Reider also addresses common misrepresentations of the issues in the media, guided by some experts advocating for the procedure to move forward: “…this technology is not life-saving, and it will not prevent cases of mitochondrial disease. Mitochondrial replacement IVF (mtIVF) is not a treatment for an individual with a mitochondrial disease; it is a method for creating a new person with healthy mitochondria… That means that there would not be a single person who would otherwise have been sick, and who will, as a result of the technology, be healthy.  Nor would there be anyone alive who otherwise would have died. There will simply be different people born.”


For Moon and others, the concern that if the FDA allows for germ line modification to prevent passing on conditions like Leigh’s disease through mtDNA, it will open the door to allowing other methods of genetic engineering for custom-made children with selected traits like a certain height, eye and hair color.


At the other end of the spectrum, there could be considerable debate as to which conditions are classified as “debilitating” enough to be engineered out of the gene pool; the deaf community, for example, includes some who object to the classification of their condition as incapacitating and even prefer to have deaf children.


“If we stop a particular avenue of science in its track and say ‘this may not go forward,’ we don’t know what the opportunity cost is,” Mathews told Voice of Russia. “We may think what we’re doing is preventing this particular application that we’re quite concerned about, which may be a legitimate concern, but we sometimes fail to realize there may be opportunity costs with not allowing that science to move forward.”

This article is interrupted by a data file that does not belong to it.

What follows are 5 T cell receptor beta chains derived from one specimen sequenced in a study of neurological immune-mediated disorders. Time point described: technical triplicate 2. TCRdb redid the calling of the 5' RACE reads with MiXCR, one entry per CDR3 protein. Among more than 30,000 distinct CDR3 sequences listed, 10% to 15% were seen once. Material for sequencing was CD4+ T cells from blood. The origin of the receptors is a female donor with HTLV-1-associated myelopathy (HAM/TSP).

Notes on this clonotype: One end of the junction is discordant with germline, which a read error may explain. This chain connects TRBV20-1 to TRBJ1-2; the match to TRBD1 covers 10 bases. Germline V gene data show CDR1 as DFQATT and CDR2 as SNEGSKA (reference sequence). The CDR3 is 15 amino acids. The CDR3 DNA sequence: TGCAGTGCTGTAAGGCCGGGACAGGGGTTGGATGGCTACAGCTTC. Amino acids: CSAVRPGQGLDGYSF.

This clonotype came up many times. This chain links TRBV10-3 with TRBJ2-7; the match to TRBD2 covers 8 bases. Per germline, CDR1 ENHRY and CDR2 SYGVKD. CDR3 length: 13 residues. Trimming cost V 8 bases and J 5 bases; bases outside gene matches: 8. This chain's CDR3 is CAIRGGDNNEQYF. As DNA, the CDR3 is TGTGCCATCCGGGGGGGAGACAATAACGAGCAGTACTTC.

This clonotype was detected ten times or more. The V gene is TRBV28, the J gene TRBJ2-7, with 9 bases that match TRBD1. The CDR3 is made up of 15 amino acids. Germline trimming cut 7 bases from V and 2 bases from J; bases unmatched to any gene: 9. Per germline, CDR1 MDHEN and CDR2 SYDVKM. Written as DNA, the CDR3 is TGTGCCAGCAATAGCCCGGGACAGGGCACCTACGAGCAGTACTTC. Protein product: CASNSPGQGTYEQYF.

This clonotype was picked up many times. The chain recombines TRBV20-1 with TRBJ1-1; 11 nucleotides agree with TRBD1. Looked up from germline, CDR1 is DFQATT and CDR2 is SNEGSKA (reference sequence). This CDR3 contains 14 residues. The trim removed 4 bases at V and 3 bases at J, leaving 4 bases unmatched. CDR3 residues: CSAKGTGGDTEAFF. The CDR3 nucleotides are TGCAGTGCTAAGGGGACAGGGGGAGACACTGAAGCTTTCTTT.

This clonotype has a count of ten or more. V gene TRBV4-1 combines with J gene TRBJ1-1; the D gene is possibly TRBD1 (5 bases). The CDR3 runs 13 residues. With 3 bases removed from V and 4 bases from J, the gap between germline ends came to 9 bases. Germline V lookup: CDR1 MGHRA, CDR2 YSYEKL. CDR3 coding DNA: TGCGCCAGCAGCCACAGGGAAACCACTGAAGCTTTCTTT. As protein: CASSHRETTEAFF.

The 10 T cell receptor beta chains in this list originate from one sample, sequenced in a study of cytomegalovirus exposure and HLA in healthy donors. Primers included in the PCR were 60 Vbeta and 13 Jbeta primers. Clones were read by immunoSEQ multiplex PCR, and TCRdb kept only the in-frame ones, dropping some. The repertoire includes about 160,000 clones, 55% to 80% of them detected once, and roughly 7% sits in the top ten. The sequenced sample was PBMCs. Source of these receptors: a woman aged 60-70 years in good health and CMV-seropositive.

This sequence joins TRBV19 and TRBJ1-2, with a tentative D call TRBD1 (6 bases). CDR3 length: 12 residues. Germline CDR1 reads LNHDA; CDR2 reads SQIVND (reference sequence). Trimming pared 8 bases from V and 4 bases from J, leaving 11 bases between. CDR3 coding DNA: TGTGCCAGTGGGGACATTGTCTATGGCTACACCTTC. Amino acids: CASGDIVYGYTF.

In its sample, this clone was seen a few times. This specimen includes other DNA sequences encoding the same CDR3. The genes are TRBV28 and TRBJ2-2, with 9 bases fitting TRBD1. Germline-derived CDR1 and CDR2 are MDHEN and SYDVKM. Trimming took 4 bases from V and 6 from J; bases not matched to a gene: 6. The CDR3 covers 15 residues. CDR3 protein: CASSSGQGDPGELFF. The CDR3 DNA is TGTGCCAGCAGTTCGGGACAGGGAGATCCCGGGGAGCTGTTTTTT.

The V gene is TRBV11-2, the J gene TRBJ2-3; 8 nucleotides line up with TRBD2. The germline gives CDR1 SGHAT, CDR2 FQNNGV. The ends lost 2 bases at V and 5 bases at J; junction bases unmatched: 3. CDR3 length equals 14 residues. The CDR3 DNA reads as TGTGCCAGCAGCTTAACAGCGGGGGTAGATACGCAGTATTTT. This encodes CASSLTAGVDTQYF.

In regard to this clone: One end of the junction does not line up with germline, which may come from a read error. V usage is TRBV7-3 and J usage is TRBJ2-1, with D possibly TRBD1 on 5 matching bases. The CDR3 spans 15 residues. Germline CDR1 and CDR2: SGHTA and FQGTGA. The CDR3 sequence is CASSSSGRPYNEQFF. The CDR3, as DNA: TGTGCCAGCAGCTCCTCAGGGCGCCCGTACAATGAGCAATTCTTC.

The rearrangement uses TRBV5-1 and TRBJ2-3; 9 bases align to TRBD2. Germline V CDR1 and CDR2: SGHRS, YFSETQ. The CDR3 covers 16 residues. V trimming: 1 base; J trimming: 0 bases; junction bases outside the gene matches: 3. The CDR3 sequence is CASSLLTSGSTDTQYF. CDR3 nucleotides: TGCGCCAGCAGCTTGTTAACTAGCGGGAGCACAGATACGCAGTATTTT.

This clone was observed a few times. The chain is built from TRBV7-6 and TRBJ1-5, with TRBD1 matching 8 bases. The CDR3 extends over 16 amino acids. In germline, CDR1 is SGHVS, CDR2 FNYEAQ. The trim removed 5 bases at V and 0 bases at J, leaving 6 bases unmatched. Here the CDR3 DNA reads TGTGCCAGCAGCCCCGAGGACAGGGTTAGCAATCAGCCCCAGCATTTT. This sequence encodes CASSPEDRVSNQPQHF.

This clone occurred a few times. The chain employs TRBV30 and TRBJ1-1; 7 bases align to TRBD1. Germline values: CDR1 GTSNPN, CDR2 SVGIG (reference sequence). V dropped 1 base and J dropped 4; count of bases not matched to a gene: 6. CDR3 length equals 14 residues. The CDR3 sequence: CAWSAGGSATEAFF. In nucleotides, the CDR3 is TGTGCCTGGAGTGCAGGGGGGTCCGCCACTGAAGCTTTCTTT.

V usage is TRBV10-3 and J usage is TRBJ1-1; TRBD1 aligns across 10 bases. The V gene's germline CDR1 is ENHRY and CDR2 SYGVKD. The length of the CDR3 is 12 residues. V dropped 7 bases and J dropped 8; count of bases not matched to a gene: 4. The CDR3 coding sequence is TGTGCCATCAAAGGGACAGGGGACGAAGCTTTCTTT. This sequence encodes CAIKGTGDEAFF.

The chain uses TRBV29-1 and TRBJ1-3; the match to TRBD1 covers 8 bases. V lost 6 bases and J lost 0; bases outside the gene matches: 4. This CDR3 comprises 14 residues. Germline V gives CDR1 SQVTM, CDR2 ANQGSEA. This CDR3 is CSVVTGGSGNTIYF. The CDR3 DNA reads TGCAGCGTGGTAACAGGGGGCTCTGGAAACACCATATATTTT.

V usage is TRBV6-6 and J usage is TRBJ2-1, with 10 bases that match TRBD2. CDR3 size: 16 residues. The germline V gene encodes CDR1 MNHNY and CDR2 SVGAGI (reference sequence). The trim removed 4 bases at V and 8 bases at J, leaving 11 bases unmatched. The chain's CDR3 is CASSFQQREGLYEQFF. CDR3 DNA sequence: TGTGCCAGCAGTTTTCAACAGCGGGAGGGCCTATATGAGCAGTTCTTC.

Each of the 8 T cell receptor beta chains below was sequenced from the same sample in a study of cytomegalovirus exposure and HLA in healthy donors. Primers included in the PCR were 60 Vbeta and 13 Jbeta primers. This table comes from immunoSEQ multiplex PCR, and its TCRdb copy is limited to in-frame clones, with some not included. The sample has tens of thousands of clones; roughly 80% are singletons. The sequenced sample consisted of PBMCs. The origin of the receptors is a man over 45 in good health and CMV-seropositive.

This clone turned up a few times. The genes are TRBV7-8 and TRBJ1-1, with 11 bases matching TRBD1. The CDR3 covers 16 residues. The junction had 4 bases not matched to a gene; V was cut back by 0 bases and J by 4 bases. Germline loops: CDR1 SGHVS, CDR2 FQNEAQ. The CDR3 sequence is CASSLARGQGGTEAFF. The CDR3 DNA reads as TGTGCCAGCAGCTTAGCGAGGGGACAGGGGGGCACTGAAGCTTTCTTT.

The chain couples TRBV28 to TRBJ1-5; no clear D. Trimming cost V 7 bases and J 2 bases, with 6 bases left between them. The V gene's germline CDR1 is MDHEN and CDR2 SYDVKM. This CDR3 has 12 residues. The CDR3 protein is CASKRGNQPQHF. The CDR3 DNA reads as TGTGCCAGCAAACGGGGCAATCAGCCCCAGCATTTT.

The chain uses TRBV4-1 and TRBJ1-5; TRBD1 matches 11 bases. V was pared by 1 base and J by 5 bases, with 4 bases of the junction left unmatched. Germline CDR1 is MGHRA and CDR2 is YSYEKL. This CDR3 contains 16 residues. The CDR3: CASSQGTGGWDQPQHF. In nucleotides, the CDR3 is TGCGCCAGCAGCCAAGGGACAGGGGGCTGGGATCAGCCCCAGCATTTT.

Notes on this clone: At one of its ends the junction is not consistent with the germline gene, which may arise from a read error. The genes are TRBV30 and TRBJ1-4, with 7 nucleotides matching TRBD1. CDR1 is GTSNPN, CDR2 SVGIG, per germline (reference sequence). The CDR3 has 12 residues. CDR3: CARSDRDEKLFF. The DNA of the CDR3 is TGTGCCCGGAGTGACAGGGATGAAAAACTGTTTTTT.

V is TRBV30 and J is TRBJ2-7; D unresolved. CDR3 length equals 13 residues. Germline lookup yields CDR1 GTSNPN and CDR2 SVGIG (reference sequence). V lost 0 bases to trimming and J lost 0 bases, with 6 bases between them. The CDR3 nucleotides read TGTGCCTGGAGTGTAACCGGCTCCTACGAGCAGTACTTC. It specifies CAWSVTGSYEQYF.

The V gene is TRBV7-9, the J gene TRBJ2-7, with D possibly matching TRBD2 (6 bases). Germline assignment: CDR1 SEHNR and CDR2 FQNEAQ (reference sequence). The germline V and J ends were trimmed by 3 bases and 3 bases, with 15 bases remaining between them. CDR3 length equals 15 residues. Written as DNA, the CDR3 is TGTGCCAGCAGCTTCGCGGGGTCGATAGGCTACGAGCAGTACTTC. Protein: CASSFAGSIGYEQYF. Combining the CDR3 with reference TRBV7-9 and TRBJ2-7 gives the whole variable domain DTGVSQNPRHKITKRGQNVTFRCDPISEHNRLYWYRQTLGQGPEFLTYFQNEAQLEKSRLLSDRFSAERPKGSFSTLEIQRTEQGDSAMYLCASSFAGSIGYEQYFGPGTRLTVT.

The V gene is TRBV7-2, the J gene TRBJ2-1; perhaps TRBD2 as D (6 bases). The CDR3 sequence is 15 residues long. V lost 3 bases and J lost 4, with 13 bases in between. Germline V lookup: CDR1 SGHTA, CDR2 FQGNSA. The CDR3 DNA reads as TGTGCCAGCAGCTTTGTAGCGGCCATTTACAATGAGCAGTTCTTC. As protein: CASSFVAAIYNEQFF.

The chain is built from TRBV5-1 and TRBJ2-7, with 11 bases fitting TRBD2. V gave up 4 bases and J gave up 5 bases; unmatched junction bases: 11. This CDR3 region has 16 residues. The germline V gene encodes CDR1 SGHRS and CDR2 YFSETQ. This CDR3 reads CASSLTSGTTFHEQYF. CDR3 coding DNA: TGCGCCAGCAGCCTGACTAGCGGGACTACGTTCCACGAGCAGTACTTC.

In addition to conditions like blindness and epilepsy, some propose that the new technique could also be used to treat age-related infertility, as other IVF treatments do. This application would widen the potential pool of patients beyond women carriers of mitochondrial conditions to include millions of women wanting to conceive.


Researcher Shoukhrat Mitalipov, who pioneered the technology in experiments with monkeys, wants to conduct human clinical trials with both women who carry mitochondrial diseases and who are infertile.  However, there is disagreement as to whether the technique would even be effective.


The procedure could have unintended health consequences both for newborns and for future generations, as the genetic tinkering reverberates through time, Lewis told HealthDay.


Mathews agreed, telling the Washington Post that many of the concerns relate to safety, in part because the impact of tinkering with cells at that level may not be completely evident for years or even generations.


In addition, Lewis says the technique raises troubling questions of parental rights and family structure.


“When you use a technology in a new way like this, it really challenges our notions of what it means to be a parent and what it means to be a family,” Lewis said.


(Updated Feb 26, 2015. Originally posted Mar 4, 2014)


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Debra Mathews
Jeffrey Kahn
Leah Ramsay
Margaret Moon
Michelle Lewis

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One Response to “Reproduction 3.0”

  1. […] and is dedicated to building effective bridges between scientists and ethicists. In speaking on another recent genetic modification debate – mitochondrial transfer IVF, resulting in so-called “three-parent” babies – she echoed […]